Athens, Ga. – Charles S. Hopkinson, a senior scientist at the Marine Biological Laboratory in Woods Hole, Mass., has been named director of the Georgia Sea Grant Program, effective January 1.
Located at the University of Georgia, Georgia Sea Grant is part of a nationwide network of 30 university-based programs administered through the National Oceanic and Atmospheric Administration (NOAA) to work with coastal communities on the sustainable use and conservation of coastal and ocean resources.
Hopkinson, who earned both his master’s and doctoral degrees in marine sciences at Louisiana State University, has a broad background in coastal marine and resource issues in Georgia, the southeast and nationally. After completing his Ph.D. at LSU, Hopkinson worked as a marine scientist at the University of Georgia for 10 years. Prior to leaving UGA, Hopkinson served as a visiting professor for a year at the Askö Laboratory, University of Stockholm. He moved to Massachusetts in 1989, where he became a senior scientist at The Ecosystems Center, Marine Biological Laboratory in Woods Hole and a professor of ecology and evolutionary biology in the Brown University – MBL Joint Program.
“Chuck Hopkinson is an accomplished scientist whose studies of wetland and coastal ecology are recognized internationally,” said UGA Vice President for Research David Lee. “His return to Georgia promises to bring new vitality and perspective to the Sea Grant Program and will add to the university’s prominence in ecology and the environment at a timely moment. We look forward to his efforts to enhance the visibility and impact of Georgia Sea Grant and to strengthen ties between the program’s partners.”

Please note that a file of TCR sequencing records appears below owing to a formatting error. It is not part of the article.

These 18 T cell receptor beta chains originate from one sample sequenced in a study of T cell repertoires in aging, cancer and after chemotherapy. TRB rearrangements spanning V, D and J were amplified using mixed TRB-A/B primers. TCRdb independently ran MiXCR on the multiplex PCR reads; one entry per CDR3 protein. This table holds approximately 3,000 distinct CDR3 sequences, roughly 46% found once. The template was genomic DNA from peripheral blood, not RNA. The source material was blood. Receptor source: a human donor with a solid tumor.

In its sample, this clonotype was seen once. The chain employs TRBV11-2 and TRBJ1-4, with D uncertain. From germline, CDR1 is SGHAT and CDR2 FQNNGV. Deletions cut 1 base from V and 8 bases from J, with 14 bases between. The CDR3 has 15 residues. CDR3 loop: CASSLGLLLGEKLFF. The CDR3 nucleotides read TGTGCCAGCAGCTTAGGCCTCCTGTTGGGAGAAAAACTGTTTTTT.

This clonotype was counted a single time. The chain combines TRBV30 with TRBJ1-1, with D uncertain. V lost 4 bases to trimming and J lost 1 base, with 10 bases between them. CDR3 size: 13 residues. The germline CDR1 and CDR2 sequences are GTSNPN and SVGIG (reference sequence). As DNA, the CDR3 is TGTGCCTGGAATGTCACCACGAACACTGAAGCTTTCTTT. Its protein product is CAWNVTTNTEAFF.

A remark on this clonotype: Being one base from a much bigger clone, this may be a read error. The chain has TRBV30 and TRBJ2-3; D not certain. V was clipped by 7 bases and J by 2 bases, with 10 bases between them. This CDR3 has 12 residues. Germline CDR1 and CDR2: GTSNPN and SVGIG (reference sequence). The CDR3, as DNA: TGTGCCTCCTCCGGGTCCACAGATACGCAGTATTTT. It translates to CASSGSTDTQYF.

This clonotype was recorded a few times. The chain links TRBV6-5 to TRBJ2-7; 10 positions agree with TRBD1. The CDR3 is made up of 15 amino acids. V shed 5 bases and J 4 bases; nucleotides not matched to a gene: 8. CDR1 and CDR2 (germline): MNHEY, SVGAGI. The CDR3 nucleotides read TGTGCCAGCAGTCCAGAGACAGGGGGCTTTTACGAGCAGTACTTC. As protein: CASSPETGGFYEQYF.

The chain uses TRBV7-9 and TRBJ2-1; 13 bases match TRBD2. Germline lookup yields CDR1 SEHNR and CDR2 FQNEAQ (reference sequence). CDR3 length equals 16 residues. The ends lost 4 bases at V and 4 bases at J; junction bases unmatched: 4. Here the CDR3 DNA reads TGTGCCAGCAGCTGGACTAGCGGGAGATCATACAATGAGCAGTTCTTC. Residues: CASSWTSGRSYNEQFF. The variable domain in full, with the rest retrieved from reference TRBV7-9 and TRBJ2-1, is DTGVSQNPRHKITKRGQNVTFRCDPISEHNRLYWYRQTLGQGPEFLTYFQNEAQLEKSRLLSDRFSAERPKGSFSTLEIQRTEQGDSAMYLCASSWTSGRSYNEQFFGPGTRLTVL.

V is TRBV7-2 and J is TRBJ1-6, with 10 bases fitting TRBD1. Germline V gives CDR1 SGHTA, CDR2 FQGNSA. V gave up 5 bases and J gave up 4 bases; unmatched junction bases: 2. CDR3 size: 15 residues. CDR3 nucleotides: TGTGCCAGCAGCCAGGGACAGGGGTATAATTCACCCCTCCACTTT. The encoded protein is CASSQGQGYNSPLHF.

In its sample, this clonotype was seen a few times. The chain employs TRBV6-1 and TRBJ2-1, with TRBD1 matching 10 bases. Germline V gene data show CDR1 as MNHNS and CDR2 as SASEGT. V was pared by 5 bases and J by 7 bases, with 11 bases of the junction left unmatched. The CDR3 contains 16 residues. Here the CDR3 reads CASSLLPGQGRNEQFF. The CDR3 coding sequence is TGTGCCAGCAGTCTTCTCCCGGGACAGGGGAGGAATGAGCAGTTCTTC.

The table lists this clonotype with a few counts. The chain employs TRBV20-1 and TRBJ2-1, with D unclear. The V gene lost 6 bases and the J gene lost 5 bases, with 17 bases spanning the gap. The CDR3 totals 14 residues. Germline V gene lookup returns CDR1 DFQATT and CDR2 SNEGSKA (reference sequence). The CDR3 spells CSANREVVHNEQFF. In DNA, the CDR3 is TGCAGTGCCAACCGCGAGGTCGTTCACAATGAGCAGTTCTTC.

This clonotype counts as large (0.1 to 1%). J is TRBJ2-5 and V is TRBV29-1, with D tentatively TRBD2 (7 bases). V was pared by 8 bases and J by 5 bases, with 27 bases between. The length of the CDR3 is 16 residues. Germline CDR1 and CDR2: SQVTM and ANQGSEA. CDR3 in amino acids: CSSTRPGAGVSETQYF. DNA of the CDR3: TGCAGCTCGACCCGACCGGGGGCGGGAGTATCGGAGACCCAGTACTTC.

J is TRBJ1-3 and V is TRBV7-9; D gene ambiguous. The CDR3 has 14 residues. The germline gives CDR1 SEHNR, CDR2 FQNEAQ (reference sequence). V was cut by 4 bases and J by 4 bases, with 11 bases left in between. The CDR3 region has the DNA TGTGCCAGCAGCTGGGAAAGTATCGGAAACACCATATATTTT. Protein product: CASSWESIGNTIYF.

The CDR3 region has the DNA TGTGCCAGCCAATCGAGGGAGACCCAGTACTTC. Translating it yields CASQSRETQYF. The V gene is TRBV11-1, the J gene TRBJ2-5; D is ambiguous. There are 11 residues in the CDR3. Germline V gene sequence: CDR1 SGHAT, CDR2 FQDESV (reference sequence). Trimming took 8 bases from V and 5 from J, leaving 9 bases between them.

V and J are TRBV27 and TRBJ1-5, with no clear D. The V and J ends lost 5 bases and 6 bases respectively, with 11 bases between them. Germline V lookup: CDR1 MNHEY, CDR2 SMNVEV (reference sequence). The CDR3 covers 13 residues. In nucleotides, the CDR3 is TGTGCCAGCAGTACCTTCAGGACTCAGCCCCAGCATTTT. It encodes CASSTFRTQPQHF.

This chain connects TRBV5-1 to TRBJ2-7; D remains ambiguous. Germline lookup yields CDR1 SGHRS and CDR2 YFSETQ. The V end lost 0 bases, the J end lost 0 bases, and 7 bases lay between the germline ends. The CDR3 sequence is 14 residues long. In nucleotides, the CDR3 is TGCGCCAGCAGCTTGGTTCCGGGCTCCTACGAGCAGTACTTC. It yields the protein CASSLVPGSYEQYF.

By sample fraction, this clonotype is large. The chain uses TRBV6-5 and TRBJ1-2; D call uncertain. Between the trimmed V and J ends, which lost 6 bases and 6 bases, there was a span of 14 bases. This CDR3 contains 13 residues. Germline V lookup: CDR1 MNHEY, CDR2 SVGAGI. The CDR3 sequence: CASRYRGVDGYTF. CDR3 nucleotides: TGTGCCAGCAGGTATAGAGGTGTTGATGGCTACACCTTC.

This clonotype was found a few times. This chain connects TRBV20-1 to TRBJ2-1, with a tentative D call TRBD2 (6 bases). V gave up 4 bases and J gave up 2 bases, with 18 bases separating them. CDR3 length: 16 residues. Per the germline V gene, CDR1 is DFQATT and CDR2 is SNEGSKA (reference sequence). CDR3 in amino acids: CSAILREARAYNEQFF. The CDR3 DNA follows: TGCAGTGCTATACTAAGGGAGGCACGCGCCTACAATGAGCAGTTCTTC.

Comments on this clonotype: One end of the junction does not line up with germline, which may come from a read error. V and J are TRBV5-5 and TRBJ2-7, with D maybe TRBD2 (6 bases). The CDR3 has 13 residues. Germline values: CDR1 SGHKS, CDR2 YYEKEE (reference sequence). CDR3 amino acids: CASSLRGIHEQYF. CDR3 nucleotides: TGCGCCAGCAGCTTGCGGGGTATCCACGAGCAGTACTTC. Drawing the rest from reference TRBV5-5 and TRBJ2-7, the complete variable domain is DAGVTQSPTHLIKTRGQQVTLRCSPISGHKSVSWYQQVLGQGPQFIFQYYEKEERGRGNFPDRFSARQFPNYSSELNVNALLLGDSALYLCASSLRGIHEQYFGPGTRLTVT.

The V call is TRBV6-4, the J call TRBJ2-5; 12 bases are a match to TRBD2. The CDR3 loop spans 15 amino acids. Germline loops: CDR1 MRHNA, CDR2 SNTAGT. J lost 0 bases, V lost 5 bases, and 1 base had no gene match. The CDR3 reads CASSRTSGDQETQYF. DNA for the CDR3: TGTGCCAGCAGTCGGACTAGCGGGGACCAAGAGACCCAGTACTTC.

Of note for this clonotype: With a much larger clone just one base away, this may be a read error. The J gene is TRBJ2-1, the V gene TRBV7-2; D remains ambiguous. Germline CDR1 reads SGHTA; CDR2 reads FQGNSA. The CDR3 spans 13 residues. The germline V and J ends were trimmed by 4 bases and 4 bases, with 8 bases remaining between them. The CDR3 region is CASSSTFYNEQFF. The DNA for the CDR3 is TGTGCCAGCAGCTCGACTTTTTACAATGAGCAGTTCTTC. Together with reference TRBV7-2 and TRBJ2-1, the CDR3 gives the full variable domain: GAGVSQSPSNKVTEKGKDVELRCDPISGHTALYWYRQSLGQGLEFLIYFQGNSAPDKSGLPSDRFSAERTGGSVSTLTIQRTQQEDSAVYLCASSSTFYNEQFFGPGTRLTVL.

Hopkinson’s research interests include wetland and aquatic ecology, element cycles in marine and fresh water systems, microbial ecology, nitrogen and phosphorus cycling, land use change and watershed dynamics, modeling and integrated assessment.
Hopkinson has a long association with NOAA Sea Grant, having received grants throughout his career. He directed the Land-Margin Ecosystem Research and the Long-Term Ecological Research projects on Plum Island Sound in Massachusetts. He has considerable experience in the biochemistry of marsh-dominated coastal ecosystems with an emphasis on human activity, climate change and sea level rise.
State Sea Grant programs respond to local coastal needs through collaborations with government, academia and industry. Approximately half of NOAA funding for Georgia Sea Grant supports scientific research on Georgia’s coastal resources, while the remainder supports outreach, education, and communications.